Our European Tour
Armstrong Economics Blog/European Union
Re-Posted Jul 31, 2017 by Martin Armstrong
Our European Tour this season has been very enlightening including meetings with politicians, corporations and many of the top banks. The concern centers around the ECB having to change policy with regard to negative interest rates. The net result has been to create massive hoarding of cash rather than spending cash for the sake of just spending. The banks were hopeful that a rise in rates will bring the money pouring back in for deposits. The real concern has been that the authorities are hard on the big banks while ignoring the small banks. This is true even in Germany, for the lending on real estate in Europe has been extensive and the credit has been questionable although the lending limit on property is running about 80%. However, the income requirement is not stringent and if rates begin to rise, the fear is there may be set in motion a real estate crisis in Europe similar to the S&L Crisis in the States.
Clearly, the big concerns have been that all the economic theories are turning to dust. Nearly 10 years of quantitative easing has utterly failed to reverse course and the banks are most vulnerable in Southern Europe namely in Greece, Italy, and Spain. The understanding of inflation has collapsed as has the quantity of money theory and the notion that when interest rates rose, the stock market should have dropped. All of these theories still taught in school have crumbled to dust in the real world and people are more and more reaching out for help and explanations other than opinion. Where’s the research? They say.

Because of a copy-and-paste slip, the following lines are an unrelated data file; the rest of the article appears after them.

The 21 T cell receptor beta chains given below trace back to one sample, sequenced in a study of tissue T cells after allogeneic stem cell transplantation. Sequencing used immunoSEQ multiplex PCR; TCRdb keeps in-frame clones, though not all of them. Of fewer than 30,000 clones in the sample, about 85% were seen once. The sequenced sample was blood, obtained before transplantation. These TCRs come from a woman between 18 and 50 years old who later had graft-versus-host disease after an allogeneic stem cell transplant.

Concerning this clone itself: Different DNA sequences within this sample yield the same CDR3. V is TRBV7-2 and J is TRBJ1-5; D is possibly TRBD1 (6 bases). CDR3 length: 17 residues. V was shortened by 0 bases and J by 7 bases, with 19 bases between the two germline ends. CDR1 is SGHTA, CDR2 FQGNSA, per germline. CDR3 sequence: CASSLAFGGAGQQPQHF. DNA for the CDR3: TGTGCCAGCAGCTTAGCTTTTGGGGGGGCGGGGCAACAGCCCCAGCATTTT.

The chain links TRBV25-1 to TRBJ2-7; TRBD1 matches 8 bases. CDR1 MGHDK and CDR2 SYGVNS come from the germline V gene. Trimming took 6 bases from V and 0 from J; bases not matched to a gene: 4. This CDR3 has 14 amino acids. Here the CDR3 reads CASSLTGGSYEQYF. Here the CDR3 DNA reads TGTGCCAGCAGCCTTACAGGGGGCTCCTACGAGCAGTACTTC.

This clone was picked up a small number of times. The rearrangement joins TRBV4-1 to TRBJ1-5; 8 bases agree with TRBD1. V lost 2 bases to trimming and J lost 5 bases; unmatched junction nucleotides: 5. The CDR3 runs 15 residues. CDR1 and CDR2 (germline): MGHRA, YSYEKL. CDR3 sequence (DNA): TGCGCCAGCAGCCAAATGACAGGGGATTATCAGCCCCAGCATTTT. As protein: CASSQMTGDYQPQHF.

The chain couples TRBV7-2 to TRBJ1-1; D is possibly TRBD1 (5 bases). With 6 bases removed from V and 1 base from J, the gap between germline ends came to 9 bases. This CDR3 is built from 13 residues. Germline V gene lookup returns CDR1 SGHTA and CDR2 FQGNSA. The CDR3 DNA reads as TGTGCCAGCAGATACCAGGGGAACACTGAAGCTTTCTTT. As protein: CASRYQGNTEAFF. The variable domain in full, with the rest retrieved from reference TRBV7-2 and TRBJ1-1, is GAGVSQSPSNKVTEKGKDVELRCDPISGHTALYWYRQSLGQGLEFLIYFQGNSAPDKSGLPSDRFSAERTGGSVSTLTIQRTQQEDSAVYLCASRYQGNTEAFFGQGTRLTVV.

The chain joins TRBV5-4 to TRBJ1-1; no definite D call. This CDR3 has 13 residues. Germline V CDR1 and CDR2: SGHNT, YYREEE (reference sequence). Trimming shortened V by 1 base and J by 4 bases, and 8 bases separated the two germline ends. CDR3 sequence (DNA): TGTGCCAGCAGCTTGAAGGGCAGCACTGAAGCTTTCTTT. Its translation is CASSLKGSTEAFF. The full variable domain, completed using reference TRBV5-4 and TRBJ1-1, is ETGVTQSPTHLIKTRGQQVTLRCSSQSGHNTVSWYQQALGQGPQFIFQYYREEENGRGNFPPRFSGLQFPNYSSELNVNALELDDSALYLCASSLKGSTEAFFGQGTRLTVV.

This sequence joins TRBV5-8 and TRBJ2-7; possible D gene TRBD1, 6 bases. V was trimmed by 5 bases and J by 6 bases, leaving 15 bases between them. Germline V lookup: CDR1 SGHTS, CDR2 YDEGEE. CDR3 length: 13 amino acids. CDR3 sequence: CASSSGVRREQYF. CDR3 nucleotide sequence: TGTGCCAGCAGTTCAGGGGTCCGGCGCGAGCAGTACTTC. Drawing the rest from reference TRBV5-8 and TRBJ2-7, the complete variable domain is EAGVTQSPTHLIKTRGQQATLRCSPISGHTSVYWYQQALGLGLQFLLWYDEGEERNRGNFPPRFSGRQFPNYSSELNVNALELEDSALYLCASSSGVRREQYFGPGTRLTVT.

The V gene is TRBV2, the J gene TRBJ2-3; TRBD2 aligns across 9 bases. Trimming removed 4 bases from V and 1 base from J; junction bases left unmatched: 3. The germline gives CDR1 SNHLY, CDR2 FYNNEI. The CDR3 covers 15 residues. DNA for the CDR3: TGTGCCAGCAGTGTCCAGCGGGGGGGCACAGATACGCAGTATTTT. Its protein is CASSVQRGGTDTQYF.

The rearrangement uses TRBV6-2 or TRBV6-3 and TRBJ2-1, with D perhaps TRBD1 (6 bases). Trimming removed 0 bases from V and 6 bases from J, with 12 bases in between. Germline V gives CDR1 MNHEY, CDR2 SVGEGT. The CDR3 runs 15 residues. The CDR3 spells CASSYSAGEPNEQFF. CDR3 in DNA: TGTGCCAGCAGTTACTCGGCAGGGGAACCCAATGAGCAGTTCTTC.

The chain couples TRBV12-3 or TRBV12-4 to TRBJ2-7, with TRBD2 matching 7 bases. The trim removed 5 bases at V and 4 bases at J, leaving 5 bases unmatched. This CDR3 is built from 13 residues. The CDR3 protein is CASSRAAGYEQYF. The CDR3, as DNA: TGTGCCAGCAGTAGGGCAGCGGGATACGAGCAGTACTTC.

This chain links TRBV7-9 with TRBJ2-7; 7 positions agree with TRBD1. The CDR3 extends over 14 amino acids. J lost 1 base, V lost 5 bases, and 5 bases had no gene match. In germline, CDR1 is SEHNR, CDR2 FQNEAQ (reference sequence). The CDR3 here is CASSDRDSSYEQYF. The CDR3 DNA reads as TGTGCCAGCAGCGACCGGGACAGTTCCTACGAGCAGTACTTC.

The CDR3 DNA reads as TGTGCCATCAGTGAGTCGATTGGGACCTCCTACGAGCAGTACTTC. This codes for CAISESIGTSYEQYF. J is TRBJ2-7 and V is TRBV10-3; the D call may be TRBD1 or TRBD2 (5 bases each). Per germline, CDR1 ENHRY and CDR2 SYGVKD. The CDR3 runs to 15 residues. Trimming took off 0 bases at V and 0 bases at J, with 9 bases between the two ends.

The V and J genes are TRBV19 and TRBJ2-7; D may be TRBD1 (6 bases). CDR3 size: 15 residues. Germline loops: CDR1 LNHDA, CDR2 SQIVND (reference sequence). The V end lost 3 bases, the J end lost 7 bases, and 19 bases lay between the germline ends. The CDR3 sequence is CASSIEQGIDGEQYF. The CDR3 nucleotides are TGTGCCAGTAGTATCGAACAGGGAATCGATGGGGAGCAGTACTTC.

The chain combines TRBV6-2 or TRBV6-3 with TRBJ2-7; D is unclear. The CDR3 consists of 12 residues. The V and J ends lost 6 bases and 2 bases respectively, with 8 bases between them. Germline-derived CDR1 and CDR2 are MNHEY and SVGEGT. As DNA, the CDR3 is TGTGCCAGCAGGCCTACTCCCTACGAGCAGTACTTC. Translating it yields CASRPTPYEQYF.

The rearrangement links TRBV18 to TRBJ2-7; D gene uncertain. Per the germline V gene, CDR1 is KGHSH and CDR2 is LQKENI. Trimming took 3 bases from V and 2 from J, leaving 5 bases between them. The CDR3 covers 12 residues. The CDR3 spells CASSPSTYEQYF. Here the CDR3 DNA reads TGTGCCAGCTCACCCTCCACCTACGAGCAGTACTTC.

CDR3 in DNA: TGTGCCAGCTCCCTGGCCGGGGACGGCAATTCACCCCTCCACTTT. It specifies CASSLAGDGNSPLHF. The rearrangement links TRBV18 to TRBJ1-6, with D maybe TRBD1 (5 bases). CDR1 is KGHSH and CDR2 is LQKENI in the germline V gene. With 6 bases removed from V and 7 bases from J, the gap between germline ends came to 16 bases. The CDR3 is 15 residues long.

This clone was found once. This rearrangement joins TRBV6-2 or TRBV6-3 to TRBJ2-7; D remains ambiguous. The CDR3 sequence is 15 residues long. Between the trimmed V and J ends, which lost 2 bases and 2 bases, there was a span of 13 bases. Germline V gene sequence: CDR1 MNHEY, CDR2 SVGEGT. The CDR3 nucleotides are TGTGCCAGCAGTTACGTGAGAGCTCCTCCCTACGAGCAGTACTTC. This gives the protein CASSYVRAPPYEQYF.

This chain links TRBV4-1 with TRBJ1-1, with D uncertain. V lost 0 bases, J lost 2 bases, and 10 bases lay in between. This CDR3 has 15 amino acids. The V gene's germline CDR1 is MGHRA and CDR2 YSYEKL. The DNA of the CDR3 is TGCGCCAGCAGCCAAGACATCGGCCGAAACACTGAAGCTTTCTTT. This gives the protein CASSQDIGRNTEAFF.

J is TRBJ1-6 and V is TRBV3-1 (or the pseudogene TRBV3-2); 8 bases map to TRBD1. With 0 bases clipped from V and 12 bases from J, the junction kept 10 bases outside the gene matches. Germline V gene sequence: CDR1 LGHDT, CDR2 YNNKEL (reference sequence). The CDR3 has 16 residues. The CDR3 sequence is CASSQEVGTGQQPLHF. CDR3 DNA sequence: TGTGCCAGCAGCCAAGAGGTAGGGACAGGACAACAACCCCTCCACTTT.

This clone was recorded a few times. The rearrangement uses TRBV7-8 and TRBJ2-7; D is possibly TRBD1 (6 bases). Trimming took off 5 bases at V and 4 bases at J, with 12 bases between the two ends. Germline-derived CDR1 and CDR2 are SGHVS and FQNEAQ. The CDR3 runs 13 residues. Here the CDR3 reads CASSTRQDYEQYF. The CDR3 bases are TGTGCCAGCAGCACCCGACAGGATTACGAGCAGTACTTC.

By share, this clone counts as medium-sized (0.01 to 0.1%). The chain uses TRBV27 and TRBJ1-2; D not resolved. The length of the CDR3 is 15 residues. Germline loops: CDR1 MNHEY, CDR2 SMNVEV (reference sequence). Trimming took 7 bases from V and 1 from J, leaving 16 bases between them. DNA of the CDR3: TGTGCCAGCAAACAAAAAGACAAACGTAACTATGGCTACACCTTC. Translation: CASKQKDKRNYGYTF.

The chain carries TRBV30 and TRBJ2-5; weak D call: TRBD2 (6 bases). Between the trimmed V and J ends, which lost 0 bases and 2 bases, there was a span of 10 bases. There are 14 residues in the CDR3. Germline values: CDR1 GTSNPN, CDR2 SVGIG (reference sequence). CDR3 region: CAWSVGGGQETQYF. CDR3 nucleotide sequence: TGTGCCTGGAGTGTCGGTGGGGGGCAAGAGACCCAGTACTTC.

The funds management industry is also in turmoil with the new regulations coming in shortly and the costs rising tremendously. Funds cannot afford to be in cash because of the negative yield so they have been forced into the share markets but not for the reason of outright bullishness. They simply cannot stand on the sidelines for now being in cash costs money in Europe. Many have turned to the dollar simply because there has been no alternative.
Pulling back the curtain reveals very increasing movements in capital. While the Euro rallies against the dollar, the yields in the German are rising while the Treasuries have been declining. This has shown that big money is looking at the Euro rally with tremendous skepticism and are still shifting to US Treasuries as domestic share prices also fall.
If the ECB finally begins to raise rates, then some money will flow back to Europe and into the banks. But this will be a short-lived trend. The underlying conditions are not stable and the core industry that supports Germany is the car industry. This witch-hunt going after diesel has the potential of seriously harming the Germany economy. If the attack on the auto industry continues, this will seriously impact the European economy as a whole.
Americans tend to ignore this because diesel cars are rare in the States. In Britain, about 50% of new car sales have been diesel and government encouraged people to buy diesel because they believed the fake research that diesel was cleaner than gasoline. The whole diesel scandal is very big in Europe and this has the risk of undermining the core of the German economy. The rumor is that Audi is having trouble. Audi must recall 24,000 cars due to a new instance of software manipulation resulting in excess pollution.